4 Financial Headwinds Facing U.S. Renewables

April 27, 2022

For more than 20 years, we’ve seen a substantial increase in renewable energy adoption across the United States, driven in large part by the falling cost of clean technologies, particularly solar photovoltaic panels. That trend has reversed over the past year, and continually evolving geopolitical tensions present the U.S. renewables market with a series of unfamiliar challenges.

US renewables now face significant financial headwinds, despite the US federal government’s commitment to cut emissions by 50-52% by 2030 and the recent “code red for climate action” issued by the Intergovernmental Panel on Climate Change (IPCC).

The driving factors behind these challenges are four unique, but intertwined, developments in the price of renewables, their raw materials, and how those materials are either taxed or subsidized. The combined outcome will test existing corporate commitments to the renewable energy transition and ultimately underscore the need for greater resolve – on both a voluntary and a regulatory basis – in the future.

Let’s explore these interlocking challenges and their implications.

1. The Hidden Costs of Low-Cost Solar Cells  

The primary costs of producing crystalline silicone photovoltaic (CSPV) cells and modules are raw materials, energy inputs in the manufacturing process, and labor. China has maintained a very real competitive advantage for many years with its easy access to polysilicon, which it extracts from locally mined quartz. Research suggests that a whopping 45% of the world's supply of polysilicon comes from China’s Xinjiang region.

Xinjiang is also home to a significant portion of China’s Uyghur population. The abundance of locally sourced quartz has been paired with this local workforce, which many insist is built on forced labor1, to create very low-cost solar panels.

Estimates suggest 70-80% of all CSPV is manufactured in China. This monopoly on the market creates a very real point of failure that we’ll explore in challenges #2 and #3.

2. Chinese Solar Tariffs and Their Effectiveness

Complaints about the Chinese chokehold on the market came to the attention of the US Department of Commerce (DOC) under the Trump administration. Several U.S. solar manufacturers claimed that subsidized Chinese imports (both directly and indirectly through their broader East Asian manufacturing presence) were substantially undercutting pricing offered by domestic manufacturers, which ultimately forced some out of business. In response, the U.S. imposed tariffs of ~30% on direct Chinese solar imports.  Meanwhile, the DOC is now investigating additional claims of dumping and circumvention that could lead to secondary tariffs on solar hardware procured through specific Chinese-owned manufacturing groups based in Vietnam, Thailand, Malaysia, and Cambodia.

The decision was not without controversy. Critics pointed to global competition as the catalyst behind the 10+ year reduction in the cost of renewable power and charged that any increase in cost would curb growth. That stagnation, critics insisted, would cost tens of thousands of domestic jobs in an industry that was blossoming and paying strong wages to U.S. workers. The delicate balance between the solar cost of components in Asia and job creation in the U.S. remains a tightrope that policymakers must navigate. In February of 2022, the government extended some pre-existing tariffs for four more years, and they’re contemplating levying new tariffs on top of that.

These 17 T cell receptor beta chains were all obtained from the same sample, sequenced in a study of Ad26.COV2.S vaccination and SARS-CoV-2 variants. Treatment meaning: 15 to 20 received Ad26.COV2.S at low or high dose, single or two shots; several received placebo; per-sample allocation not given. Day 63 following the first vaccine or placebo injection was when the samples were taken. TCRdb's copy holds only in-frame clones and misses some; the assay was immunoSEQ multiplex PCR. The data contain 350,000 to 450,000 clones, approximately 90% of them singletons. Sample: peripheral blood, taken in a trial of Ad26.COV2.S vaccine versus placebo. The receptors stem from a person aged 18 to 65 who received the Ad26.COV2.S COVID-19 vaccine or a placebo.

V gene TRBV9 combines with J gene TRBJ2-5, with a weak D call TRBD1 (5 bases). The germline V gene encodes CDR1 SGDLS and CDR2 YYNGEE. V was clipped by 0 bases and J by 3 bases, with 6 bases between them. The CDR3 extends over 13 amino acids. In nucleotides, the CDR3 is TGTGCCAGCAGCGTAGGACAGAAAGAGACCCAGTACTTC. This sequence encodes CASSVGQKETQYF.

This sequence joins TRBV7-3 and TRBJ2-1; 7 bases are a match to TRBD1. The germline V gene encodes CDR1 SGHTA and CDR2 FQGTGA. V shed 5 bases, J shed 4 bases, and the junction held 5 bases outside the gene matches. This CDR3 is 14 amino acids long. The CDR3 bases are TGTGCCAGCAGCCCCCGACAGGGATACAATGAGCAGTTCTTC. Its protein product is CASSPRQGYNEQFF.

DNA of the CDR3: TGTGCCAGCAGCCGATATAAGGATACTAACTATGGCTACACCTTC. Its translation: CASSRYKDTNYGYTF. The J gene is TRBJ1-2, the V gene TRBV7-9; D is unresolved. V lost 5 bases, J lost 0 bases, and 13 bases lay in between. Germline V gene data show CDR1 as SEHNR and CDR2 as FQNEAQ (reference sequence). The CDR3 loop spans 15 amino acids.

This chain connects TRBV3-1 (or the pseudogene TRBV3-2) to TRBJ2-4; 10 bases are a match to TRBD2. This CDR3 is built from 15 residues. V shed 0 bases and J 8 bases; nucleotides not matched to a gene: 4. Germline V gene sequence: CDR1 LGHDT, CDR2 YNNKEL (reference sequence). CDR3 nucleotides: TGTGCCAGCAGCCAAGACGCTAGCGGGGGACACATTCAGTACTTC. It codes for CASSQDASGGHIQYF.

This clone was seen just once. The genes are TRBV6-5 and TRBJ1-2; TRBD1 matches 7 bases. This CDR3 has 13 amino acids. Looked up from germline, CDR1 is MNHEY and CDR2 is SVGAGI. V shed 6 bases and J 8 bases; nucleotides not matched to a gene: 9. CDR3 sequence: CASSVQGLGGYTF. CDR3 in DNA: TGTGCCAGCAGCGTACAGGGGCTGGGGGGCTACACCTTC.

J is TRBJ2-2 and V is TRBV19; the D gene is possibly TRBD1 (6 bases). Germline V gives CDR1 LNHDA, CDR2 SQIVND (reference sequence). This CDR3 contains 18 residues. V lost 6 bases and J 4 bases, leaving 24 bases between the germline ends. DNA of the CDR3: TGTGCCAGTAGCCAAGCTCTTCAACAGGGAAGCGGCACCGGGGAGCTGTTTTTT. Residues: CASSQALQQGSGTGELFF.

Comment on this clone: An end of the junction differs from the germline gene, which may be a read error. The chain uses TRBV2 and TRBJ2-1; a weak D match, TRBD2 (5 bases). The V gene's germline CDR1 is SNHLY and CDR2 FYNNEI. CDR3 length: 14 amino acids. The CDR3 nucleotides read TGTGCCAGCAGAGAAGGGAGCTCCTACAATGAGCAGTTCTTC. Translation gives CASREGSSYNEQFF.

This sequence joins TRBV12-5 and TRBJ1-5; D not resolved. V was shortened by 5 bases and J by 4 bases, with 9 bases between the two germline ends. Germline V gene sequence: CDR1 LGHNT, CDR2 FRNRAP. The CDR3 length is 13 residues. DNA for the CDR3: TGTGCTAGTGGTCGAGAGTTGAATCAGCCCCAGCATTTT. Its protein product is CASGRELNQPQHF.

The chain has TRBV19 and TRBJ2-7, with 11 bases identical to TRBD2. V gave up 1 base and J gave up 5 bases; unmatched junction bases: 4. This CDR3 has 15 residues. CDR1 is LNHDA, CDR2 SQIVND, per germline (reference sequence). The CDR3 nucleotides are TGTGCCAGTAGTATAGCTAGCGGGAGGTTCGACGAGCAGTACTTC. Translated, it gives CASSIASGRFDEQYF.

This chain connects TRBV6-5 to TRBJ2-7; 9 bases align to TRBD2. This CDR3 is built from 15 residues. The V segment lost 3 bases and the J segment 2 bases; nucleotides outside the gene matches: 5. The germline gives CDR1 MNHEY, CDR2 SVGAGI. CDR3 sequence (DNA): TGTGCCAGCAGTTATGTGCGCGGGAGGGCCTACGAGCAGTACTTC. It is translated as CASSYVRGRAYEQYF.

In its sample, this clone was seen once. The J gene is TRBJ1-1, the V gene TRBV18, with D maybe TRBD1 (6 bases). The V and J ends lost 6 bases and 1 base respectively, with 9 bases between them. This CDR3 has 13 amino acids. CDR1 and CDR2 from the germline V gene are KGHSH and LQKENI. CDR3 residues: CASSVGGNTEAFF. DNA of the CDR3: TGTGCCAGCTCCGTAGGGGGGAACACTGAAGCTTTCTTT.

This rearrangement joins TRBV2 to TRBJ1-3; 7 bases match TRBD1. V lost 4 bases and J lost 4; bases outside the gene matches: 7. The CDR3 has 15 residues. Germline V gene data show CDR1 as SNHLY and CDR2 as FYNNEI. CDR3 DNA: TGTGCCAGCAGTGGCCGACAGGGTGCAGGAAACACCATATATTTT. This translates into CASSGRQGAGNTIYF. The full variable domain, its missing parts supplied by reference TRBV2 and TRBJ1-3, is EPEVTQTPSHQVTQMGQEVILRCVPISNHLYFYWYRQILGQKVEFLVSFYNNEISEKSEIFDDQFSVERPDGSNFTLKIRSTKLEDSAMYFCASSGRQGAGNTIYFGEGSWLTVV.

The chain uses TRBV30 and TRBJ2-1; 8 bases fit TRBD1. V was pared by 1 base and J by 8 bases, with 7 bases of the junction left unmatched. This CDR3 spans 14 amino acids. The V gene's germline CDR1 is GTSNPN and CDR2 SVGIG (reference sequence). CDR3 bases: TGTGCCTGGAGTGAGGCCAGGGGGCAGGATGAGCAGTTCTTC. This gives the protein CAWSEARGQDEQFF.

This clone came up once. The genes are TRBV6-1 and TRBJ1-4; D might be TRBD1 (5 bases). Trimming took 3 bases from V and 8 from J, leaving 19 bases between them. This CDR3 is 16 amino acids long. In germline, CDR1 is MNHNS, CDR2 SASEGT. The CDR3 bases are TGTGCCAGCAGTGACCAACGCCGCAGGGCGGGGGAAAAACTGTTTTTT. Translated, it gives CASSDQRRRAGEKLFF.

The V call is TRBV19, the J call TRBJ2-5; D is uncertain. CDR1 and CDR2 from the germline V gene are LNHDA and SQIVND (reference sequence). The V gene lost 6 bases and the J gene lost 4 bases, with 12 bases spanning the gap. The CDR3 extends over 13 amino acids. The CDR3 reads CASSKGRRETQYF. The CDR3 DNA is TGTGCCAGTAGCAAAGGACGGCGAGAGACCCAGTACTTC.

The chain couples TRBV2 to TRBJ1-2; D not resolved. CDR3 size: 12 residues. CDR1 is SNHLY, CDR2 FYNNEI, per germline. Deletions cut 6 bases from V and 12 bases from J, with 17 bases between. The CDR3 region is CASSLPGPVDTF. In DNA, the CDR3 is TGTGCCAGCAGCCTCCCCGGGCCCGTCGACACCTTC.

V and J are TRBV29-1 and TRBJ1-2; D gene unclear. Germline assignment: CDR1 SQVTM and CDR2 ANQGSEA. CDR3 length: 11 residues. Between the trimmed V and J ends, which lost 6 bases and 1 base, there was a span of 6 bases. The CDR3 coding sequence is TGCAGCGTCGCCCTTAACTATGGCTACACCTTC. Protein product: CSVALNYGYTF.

3. The New Circumvention Petition & Near-Term Renewable Project Development

In early April 2022, the US DOC published a notice to initiate country-wide inquiries to explore whether U.S. imports of solar cells and modules from Cambodia, Malaysia, Thailand, and Vietnam bypass antidumping and countervailing duty (AD/CVD) orders on crystalline silicon photovoltaic (CSPV) cells and modules from China - which are subject to the tariff.

The inquiry will create an extended period of uncertainty in the solar market. The DOC must issue a final determination within 300 days, delaying any resolution until early 2023. This market uncertainty threatens solar project development, financing, contracting, and installation in the near term as the specter of additional (and retroactive back to October 2021) tariffs on imported materials puts billions of dollars of investment in the margins. Solar panels comprise roughly 50% of the cost of a utility-scale solar array in the United States. Newly contemplated tariffs could potentially increase the cost of CSPV cells and modules by 50% to 250%.   

The tariffs and the DOC investigation also highlight a growing ethical dilemma that U.S. companies must grapple with: how do they aggressively advance renewables adoption without contributing to the human rights and trade violations that make some of that same technology possible?